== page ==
To do so, the vendor will continue to focus on branding the Norton McNaughton label. Boneparth said that the company’s print ad campaign, which bowed last spring in magazines such as O and InStyle, has succeeded in “raising the visibility in the eyes of the consumer, as well in our retail customers.” Plans include extending its advertising presence to magazines such as Essence because “we have a very strong ethnic customer,” said Boneparth.
Fish said that the biggest challenge faced by the company is to turn the label into a megabrand.
“We will expand our brand offerings to include clothing and accessory lines, which will fulfill all the needs of this customer,” said Fish, adding that licensing will also be a part of a five-year strategy, and that shoe and handbag categories are definite possibilities.
The Miss Erika business will focus on growing its fall business, which is disproportionately smaller than its spring sales and, thus, has significant opportunities for increases.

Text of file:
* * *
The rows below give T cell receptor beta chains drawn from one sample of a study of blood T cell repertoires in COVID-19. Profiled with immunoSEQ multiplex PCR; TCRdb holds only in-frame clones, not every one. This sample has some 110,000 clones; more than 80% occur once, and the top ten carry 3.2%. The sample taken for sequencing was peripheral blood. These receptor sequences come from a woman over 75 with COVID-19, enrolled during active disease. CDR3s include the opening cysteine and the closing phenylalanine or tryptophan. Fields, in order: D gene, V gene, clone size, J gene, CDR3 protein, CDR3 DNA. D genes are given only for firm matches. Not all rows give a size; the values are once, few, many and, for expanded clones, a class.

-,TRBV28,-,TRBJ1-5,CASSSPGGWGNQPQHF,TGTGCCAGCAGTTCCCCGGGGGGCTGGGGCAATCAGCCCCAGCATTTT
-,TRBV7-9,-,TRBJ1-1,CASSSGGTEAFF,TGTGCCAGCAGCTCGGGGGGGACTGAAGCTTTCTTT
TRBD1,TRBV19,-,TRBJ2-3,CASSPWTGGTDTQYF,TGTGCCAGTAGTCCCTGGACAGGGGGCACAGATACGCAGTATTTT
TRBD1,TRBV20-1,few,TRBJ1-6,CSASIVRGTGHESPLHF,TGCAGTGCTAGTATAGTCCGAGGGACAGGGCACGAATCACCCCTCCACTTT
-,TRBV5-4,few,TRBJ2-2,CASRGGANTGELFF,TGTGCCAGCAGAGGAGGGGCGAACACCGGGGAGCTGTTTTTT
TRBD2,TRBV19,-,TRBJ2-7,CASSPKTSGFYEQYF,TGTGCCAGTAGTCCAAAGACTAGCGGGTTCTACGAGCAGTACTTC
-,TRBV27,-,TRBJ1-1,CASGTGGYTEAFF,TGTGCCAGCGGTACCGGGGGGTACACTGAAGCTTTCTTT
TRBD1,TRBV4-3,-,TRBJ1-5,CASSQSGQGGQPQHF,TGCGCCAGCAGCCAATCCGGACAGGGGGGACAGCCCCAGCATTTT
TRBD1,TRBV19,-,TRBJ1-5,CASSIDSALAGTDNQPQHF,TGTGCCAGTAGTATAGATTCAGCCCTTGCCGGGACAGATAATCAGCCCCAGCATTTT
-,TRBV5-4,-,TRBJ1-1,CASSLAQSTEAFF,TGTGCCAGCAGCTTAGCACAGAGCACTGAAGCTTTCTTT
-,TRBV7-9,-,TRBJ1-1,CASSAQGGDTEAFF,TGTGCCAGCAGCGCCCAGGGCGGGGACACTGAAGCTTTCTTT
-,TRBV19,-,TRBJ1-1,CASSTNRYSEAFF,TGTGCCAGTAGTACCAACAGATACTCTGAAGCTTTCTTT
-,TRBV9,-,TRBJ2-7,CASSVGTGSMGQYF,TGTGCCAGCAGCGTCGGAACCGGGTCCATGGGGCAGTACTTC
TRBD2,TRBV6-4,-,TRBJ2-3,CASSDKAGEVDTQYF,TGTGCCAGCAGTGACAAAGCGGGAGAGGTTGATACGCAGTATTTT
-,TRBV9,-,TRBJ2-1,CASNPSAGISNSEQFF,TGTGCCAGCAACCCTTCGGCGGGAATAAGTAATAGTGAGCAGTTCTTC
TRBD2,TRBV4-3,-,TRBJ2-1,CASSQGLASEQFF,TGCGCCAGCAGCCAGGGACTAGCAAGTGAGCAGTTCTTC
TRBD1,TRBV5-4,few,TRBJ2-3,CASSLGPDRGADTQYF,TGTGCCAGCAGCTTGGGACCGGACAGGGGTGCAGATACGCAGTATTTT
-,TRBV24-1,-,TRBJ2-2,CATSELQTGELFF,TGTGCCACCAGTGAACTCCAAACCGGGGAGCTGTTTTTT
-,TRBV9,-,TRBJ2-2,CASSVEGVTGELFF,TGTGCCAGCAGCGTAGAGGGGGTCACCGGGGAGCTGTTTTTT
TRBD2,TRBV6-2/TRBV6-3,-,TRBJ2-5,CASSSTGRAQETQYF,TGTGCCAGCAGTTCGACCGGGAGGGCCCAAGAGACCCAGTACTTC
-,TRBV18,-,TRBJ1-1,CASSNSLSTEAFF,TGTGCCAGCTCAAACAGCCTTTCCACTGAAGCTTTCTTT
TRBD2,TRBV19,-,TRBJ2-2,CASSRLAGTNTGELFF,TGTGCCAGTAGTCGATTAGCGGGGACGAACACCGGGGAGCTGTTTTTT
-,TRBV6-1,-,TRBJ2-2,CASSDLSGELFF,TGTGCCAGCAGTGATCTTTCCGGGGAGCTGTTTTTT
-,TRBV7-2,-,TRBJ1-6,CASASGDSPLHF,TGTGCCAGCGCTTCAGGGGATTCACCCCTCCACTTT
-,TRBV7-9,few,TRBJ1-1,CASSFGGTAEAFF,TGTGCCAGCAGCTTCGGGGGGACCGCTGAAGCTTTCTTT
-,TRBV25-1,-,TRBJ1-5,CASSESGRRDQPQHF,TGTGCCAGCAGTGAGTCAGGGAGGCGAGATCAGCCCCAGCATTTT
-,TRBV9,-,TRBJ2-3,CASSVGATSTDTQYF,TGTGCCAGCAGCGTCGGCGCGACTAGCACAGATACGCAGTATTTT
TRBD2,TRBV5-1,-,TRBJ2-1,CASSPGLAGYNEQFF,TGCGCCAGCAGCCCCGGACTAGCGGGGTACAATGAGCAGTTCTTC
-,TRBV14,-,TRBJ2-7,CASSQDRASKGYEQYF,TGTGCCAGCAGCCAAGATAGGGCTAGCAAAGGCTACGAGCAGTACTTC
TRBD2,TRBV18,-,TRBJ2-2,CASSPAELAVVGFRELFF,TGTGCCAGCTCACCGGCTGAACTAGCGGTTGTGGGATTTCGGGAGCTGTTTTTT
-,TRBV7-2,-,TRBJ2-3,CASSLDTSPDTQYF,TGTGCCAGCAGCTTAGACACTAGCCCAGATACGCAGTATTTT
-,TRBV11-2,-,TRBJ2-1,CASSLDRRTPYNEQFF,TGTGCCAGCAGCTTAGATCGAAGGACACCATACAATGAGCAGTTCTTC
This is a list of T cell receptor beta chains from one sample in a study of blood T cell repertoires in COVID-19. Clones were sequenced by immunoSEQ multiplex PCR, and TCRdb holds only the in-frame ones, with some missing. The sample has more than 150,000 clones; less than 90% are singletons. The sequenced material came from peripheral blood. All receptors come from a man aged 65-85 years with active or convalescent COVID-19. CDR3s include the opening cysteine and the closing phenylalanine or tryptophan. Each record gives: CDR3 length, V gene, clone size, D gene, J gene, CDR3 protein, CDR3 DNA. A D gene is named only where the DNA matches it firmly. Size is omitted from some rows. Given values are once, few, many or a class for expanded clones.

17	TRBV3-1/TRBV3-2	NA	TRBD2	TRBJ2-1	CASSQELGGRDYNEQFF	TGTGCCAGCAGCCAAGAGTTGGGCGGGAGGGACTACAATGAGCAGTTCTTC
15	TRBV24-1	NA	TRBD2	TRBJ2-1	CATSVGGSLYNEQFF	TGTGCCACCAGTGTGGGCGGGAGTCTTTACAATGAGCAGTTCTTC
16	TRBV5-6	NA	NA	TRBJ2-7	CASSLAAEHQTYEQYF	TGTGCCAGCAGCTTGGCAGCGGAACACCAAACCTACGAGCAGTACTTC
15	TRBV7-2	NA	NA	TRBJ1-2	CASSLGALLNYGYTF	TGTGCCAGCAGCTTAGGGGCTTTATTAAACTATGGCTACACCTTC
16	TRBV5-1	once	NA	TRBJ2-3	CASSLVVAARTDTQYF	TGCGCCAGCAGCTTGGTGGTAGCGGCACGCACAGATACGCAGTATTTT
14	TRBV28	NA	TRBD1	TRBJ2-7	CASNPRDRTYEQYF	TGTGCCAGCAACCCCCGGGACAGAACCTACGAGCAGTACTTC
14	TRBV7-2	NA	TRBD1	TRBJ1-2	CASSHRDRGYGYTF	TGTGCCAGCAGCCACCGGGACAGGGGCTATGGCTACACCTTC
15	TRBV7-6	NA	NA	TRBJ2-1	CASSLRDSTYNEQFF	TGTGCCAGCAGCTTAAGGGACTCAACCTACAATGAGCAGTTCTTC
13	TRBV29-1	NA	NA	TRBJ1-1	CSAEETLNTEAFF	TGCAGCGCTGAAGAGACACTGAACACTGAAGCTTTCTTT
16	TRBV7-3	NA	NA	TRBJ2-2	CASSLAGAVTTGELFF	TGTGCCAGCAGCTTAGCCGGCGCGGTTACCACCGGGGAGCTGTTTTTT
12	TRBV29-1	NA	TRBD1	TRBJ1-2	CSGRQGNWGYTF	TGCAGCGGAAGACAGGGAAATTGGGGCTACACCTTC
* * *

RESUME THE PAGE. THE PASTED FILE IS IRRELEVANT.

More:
“Fall is an undertapped business,” said Boneparth. “We’ve made fall much more of a wear-now type of business. Before, we only had one fall showing and it tended to be very heavy merchandise, which was difficult on the floor in August and September.”
Boneparth declined to give exact numbers, but said the company has experienced a strong increase at retail and in bookings since it started offering two fall collections.
By the end of 2001, an ad campaign may also be in the cards for the Miss Erika label.
“Over time, we will look to exploit the Erika brands, as well as the more junior brands in a more meaningful way,” said Boneparth.
He said that junior division Jeri-Jo should see sales opportunities for the Energie, Currants and Jamie Scott labels with existing and new customers.
“We really like the demographic of the junior market,” Boneparth said. “In that segment of the market, there is real customer creation.”
As these two divisions grow, he pointed to the increased operating leverage of the Miss Erika and Jeri-Jo divisions as a major cost benefit.
“They operate on very low-cost structures — they don’t advertise, they don’t have as many personnel,” he said. “They are lower-overhead businesses. They have a lot of prepacks that are easier to ship than the collections like we ship in Norton.”